When the great and the good meet to talk about climate change, the dilemma they face is whether the bulk of the responsibility for dealing with it should lie on the shoulders of the rich nations that emitted the most in the past or those of the emerging nations that will push emissions upwards going forward.
That’s not an easy decision to make. It depends on which problem you are trying to solve.
Between 2005 and 2010, the people on this planet emitted about 189,653.5 million metric tons of CO2, according to CDIAC.
According to the DOE, the U.S. was responsible for 34,752 of those mmts, about 18%. China emitted 5,000 more mmts, 39,754, or 21%.
However, in the next 5 years the DOE projects a dramatic change. The U.S. is expected to emit fewer tons of CO2 between 2015 and 2020–only 32,386 mmts. The story is much different for China, which is expected to emit a staggering 65,158 mmts of CO2 between 2015 and 2020.
In the five years between 2015 and 2020, the world is expected to emit 211,077 mmts of CO2, not really that much more than the period between 2005 and 2010–a little more than 10%. But of that total, China will emit 31%.
China’s winning a race that shouldn’t really be run.
In the U.S.A. CO2 emissions peaked in 2007 with 6,000 million metric tons emitted. That has since dropped to 5,363 mmts in 2014, a drop of 10%. Those who first noticed the falling figures put it down to recession, although the DOE was clear that falling GDP only caused about a third of it. The economy has been growing for several years now and emissions kept dropping.
Well, 2014 has a slight uptick, from 5,232 mmts to 5,363, I hope the U.S. economy keeps growing strongly–let’s see what happens to emissions in 2015.
The totals per region are as follows:
Europe peaked in emissions in 2006, with 4,515 mmts. Their 2014 figure was 4,060 mmts, also about 10% down from the peak.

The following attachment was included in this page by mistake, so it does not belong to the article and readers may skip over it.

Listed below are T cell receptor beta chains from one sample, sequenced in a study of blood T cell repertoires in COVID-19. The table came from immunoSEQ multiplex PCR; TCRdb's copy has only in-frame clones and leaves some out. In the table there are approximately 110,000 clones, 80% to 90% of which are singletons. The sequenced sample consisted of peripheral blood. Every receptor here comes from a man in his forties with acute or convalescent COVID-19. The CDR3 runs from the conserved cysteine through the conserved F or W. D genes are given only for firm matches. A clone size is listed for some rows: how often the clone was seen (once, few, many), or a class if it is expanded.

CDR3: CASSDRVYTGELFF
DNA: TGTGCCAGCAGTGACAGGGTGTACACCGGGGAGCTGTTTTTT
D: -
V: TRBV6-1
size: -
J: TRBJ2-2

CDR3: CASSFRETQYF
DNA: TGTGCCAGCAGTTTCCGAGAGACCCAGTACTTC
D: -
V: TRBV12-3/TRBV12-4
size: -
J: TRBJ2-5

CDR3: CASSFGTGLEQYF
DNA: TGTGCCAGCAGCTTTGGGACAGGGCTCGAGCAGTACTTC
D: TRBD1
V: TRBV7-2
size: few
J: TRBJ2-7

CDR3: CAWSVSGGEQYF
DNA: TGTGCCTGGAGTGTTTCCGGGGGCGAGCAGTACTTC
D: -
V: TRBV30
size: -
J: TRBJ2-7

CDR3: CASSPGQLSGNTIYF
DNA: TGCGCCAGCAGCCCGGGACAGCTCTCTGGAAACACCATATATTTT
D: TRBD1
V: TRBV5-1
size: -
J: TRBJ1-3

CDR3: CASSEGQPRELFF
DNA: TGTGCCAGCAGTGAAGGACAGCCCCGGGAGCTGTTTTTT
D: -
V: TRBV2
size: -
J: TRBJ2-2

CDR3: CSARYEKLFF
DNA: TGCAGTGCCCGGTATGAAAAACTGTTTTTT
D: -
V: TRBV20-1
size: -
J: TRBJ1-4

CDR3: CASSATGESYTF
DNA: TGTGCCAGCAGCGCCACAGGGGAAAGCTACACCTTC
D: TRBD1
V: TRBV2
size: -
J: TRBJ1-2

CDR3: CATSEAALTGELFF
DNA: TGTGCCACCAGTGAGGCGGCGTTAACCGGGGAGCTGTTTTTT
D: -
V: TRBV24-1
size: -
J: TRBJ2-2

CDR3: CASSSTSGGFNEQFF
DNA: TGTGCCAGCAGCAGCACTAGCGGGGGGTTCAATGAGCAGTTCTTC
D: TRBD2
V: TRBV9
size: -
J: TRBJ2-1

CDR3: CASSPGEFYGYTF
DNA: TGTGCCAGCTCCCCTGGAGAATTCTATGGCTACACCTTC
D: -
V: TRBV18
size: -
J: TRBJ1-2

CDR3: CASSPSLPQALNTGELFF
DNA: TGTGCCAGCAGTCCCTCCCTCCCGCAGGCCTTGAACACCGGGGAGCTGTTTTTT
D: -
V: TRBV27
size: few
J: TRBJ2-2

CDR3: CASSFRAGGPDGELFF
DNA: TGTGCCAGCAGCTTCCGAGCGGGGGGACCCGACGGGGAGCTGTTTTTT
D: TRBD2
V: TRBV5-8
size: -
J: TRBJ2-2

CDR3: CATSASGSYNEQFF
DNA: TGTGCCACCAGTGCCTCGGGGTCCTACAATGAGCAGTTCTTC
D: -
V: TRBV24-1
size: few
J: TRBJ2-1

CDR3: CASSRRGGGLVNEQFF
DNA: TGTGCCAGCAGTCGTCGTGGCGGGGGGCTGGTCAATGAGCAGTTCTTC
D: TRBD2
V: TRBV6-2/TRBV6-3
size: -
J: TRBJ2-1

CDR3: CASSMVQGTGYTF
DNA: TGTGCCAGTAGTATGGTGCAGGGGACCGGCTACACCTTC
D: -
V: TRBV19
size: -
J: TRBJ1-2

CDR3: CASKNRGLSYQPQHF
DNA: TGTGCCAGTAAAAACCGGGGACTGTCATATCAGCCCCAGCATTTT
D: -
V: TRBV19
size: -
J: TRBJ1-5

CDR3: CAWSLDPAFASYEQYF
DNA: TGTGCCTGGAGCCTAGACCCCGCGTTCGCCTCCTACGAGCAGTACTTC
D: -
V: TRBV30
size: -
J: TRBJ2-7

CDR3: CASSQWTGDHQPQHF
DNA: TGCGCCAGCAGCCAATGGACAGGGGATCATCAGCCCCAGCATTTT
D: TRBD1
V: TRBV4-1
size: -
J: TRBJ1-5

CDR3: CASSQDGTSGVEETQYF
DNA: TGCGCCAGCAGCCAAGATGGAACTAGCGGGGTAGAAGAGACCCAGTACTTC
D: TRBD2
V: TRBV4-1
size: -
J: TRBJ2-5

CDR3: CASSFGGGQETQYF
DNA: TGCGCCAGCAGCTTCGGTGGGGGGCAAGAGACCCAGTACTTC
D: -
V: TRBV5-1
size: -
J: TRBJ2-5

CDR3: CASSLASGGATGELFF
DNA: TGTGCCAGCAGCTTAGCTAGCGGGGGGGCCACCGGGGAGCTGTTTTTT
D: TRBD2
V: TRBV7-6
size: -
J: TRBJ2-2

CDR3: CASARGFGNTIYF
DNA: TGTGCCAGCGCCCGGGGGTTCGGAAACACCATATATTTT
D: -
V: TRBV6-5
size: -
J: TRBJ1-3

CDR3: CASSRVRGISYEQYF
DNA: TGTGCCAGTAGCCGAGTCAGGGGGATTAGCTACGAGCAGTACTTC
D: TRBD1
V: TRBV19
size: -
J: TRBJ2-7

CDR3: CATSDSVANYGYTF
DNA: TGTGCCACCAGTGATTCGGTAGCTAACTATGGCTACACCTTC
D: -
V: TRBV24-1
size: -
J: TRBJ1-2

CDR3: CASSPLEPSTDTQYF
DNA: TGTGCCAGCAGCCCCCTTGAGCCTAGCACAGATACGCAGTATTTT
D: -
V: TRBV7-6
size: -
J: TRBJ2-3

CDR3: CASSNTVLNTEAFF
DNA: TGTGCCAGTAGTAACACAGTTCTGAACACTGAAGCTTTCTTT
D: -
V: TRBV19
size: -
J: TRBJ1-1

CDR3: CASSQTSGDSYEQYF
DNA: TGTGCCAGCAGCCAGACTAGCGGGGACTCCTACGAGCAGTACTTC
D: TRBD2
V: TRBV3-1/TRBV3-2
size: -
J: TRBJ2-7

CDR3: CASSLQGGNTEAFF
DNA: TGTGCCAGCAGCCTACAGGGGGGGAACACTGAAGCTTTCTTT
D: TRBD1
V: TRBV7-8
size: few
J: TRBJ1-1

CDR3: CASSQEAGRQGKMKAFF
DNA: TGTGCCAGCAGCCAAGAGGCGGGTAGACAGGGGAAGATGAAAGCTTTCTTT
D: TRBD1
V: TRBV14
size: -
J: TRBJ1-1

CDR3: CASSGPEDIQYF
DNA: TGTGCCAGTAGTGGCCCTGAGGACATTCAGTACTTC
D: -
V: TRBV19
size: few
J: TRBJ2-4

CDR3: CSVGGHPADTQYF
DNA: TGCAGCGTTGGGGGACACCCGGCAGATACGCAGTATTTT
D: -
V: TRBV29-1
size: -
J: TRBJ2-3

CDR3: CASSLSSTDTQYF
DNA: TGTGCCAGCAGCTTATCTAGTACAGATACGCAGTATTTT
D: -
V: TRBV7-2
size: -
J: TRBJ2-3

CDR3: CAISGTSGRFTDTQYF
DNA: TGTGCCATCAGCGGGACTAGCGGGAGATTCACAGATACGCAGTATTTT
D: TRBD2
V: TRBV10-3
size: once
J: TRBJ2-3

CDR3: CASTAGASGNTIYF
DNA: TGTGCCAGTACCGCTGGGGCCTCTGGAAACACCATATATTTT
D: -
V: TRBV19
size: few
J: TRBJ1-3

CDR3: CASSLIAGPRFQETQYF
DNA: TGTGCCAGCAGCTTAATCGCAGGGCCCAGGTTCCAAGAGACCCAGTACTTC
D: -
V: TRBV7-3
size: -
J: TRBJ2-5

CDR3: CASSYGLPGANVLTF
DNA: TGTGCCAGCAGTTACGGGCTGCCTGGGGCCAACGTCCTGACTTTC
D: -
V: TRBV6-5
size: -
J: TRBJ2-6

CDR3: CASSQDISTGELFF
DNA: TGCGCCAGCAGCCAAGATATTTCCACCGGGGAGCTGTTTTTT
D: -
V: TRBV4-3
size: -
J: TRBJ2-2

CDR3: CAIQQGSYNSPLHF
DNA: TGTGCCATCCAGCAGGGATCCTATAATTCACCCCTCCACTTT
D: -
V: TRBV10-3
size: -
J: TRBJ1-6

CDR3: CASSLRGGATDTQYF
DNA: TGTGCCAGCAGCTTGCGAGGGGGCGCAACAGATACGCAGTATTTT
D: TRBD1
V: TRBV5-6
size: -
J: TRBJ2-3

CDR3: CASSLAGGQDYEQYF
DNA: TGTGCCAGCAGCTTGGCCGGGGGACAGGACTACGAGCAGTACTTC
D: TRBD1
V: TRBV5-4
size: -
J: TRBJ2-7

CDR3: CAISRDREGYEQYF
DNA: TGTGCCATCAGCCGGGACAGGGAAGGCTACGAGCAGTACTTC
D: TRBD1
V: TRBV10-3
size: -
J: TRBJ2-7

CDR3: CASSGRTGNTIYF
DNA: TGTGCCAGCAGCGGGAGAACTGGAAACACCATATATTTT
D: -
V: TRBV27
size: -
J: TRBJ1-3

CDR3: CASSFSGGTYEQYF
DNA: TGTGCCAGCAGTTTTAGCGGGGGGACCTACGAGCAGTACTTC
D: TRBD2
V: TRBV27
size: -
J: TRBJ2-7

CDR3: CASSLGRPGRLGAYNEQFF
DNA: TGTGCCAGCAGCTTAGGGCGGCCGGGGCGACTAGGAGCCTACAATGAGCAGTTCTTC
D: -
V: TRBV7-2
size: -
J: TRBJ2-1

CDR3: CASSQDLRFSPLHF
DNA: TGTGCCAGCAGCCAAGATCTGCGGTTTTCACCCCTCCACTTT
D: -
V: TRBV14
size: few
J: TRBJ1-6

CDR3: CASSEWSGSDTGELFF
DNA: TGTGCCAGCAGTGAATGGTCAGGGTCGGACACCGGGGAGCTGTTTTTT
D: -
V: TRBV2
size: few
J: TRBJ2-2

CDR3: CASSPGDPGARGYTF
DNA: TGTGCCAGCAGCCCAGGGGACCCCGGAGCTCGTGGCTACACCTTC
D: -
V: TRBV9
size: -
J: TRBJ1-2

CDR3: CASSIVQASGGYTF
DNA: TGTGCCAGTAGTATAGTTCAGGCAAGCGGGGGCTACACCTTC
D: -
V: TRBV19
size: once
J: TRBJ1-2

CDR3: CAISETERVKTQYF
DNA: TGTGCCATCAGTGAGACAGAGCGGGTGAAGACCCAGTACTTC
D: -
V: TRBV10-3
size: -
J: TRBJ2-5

Just to confuse you a little, here’s the total for all OECD countries (including the U.S. and Europe): The OECD peaked in 2008 with 13,817 mmts. The OECD total for 2014 was 12,778, about an 8% drop.
Russia peaked in 2008 and is down about 10% from then. All of non-OECD Europe and Eurasia–the same.
All the growth in emissions comes from China, India, the Middle East, Africa and Latin America.
China’s emissions are up 30% since 2007. (And now are 30% of the global total.)
India’s emissions are up 20% since 2007.
The Middle East’s emissions are up more than 20% since 2007.
Sadly, Africa’s emissions are only up 10% (Like India, they need energy so badly…)
Central and South America’s emissions are up 25% since 2008.
So, assuming it is decided that CO2 emissions must drop, someone must foot the bill–whatever fuel source is decided on as replacement(s), facilities must be built and installed, maintained, etc., and the existing fleet of fossil fuel plants will need to be shut down and mothballed. Decommissioning power plants is actually pretty expensive. Shutting down coal mines–not so much.
If you are looking for climate justice, you want reparations for past actions. If you want to stop climate change, you need to change the energy choices of the emerging world. (We cannot tell them in good conscious not to consume energy. That’s just daft. We can perhaps shape their choices of fuel. That’s just common sense.)
Split it down the middle.